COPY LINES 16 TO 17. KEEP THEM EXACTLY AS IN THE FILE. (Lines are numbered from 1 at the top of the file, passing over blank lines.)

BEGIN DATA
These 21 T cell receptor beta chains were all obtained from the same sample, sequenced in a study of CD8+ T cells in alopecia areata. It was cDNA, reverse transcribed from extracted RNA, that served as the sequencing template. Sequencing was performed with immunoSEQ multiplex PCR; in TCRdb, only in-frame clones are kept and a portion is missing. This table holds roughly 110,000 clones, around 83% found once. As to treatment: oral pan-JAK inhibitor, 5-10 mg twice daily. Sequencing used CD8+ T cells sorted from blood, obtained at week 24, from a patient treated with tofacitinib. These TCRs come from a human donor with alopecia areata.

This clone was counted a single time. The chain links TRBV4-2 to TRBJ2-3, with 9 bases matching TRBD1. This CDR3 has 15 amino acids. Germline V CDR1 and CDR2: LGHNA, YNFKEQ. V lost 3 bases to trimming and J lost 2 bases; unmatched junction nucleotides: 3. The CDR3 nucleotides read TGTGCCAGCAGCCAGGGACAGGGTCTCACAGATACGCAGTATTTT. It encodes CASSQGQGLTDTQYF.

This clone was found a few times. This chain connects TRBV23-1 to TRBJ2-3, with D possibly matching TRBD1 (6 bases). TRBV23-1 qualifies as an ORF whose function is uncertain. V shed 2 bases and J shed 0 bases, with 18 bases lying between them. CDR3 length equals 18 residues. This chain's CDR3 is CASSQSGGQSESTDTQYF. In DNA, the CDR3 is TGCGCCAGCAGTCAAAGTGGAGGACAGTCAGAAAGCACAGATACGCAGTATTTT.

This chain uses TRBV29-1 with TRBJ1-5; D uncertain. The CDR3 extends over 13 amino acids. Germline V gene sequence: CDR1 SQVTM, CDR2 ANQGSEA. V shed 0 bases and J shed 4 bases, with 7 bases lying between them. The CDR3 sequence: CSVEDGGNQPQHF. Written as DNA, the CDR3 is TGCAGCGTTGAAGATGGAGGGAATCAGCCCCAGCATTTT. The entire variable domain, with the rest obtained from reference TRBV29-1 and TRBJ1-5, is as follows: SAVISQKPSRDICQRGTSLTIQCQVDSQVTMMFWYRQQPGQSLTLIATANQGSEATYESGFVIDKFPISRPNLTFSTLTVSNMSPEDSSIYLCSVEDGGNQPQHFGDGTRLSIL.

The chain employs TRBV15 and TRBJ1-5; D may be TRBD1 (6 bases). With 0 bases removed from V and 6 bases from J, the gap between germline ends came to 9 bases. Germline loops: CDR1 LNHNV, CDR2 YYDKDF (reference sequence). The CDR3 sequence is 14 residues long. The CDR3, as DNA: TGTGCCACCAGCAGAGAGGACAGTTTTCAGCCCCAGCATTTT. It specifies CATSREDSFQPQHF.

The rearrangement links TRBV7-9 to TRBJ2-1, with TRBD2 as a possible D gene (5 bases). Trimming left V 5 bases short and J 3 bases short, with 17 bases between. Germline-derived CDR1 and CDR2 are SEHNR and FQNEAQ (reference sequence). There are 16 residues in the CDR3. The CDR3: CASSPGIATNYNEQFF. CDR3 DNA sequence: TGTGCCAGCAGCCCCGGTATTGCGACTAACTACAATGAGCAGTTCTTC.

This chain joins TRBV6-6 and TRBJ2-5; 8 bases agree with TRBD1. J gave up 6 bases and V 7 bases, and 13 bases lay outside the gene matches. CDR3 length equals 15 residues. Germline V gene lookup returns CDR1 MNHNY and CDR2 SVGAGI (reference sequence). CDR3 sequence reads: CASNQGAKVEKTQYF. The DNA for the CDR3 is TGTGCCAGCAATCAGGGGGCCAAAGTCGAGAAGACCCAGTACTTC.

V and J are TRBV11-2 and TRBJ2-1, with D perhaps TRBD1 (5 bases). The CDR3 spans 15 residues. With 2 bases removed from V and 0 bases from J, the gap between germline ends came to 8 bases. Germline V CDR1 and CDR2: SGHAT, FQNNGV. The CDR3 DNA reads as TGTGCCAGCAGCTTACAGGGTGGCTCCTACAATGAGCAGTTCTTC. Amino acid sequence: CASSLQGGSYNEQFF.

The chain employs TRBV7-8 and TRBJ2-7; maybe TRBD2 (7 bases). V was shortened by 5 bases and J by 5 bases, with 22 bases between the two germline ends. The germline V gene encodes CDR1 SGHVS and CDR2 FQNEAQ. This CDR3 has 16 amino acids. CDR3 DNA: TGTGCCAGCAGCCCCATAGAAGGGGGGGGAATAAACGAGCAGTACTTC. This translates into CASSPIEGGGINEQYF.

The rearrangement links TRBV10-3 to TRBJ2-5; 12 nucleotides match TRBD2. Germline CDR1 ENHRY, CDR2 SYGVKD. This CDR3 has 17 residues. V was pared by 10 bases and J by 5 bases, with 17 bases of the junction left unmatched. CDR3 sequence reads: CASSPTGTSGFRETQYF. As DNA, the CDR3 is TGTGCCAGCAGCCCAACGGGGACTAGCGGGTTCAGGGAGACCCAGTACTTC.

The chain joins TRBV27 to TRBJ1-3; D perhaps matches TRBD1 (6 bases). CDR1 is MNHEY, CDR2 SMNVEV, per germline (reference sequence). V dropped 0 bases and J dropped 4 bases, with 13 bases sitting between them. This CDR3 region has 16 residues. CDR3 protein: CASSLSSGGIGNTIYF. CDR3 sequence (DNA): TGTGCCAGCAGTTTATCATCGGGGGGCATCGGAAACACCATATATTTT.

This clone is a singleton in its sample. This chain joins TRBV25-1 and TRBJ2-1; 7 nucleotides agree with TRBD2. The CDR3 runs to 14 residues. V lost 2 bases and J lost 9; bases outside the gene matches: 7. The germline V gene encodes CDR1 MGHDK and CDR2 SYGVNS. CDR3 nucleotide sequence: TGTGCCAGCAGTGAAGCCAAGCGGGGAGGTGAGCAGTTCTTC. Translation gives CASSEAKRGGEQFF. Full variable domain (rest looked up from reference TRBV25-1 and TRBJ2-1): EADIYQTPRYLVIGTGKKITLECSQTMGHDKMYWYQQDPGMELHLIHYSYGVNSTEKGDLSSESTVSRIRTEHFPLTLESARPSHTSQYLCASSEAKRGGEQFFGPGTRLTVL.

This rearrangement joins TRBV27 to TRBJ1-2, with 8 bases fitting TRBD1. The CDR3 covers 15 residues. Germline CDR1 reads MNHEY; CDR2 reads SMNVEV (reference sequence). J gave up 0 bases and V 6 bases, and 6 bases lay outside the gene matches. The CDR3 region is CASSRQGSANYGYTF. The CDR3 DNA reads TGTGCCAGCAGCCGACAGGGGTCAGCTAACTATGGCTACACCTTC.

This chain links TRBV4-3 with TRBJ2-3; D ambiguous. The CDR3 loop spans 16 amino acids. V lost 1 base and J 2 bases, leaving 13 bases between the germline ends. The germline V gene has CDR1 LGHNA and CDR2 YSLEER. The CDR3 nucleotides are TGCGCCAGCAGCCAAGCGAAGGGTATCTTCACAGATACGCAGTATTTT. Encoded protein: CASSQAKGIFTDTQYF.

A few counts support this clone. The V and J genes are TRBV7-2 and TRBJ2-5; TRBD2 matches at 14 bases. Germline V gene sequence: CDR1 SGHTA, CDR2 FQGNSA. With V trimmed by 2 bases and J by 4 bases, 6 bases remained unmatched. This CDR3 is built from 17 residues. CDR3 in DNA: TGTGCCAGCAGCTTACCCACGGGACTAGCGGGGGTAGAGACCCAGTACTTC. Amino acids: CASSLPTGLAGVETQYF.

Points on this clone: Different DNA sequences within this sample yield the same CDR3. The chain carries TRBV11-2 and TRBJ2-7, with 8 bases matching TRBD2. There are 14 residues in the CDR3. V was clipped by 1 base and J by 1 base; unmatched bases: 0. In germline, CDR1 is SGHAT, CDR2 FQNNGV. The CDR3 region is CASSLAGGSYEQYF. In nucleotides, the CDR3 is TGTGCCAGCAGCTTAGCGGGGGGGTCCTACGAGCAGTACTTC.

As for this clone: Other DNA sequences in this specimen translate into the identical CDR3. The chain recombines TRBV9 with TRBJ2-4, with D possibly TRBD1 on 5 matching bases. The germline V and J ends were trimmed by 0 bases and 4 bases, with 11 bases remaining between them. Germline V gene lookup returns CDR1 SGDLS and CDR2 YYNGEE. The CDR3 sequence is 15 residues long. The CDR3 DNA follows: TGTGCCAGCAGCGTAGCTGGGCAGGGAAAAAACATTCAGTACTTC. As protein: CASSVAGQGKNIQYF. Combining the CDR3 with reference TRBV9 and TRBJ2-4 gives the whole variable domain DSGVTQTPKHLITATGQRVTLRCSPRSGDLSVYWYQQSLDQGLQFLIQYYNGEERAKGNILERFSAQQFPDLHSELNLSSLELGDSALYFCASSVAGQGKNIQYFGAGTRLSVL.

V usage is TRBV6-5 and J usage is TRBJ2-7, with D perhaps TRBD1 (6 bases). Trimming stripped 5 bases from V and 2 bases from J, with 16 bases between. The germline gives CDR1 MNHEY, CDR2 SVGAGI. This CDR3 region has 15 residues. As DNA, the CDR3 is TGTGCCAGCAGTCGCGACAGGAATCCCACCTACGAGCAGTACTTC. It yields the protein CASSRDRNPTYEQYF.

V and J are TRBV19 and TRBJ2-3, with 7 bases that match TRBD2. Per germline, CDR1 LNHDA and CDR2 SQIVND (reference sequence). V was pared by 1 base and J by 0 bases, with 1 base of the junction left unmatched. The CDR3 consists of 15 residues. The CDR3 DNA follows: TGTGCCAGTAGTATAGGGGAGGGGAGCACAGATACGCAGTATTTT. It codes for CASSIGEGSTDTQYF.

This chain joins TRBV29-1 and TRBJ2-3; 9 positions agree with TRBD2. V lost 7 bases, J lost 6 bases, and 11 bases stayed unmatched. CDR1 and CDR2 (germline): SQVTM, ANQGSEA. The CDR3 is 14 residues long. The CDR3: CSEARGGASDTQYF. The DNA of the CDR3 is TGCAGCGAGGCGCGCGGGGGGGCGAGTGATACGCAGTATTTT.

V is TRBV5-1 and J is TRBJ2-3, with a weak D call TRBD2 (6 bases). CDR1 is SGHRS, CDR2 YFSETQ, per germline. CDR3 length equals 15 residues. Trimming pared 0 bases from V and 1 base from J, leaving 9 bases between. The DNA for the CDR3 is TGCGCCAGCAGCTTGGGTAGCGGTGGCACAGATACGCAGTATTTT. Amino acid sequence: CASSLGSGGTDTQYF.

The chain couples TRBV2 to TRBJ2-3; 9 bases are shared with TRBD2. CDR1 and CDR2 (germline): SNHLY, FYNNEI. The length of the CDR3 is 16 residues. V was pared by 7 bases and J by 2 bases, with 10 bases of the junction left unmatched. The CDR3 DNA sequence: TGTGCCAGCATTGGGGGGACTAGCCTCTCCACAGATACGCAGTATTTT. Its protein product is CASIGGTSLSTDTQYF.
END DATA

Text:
Points on this clone: Different DNA sequences within this sample yield the same CDR3. The chain carries TRBV11-2 and TRBJ2-7, with 8 bases matching TRBD2. There are 14 residues in the CDR3. V was clipped by 1 base and J by 1 base; unmatched bases: 0. In germline, CDR1 is SGHAT, CDR2 FQNNGV. The CDR3 region is CASSLAGGSYEQYF. In nucleotides, the CDR3 is TGTGCCAGCAGCTTAGCGGGGGGGTCCTACGAGCAGTACTTC.

As for this clone: Other DNA sequences in this specimen translate into the identical CDR3. The chain recombines TRBV9 with TRBJ2-4, with D possibly TRBD1 on 5 matching bases. The germline V and J ends were trimmed by 0 bases and 4 bases, with 11 bases remaining between them. Germline V gene lookup returns CDR1 SGDLS and CDR2 YYNGEE. The CDR3 sequence is 15 residues long. The CDR3 DNA follows: TGTGCCAGCAGCGTAGCTGGGCAGGGAAAAAACATTCAGTACTTC. As protein: CASSVAGQGKNIQYF. Combining the CDR3 with reference TRBV9 and TRBJ2-4 gives the whole variable domain DSGVTQTPKHLITATGQRVTLRCSPRSGDLSVYWYQQSLDQGLQFLIQYYNGEERAKGNILERFSAQQFPDLHSELNLSSLELGDSALYFCASSVAGQGKNIQYFGAGTRLSVL.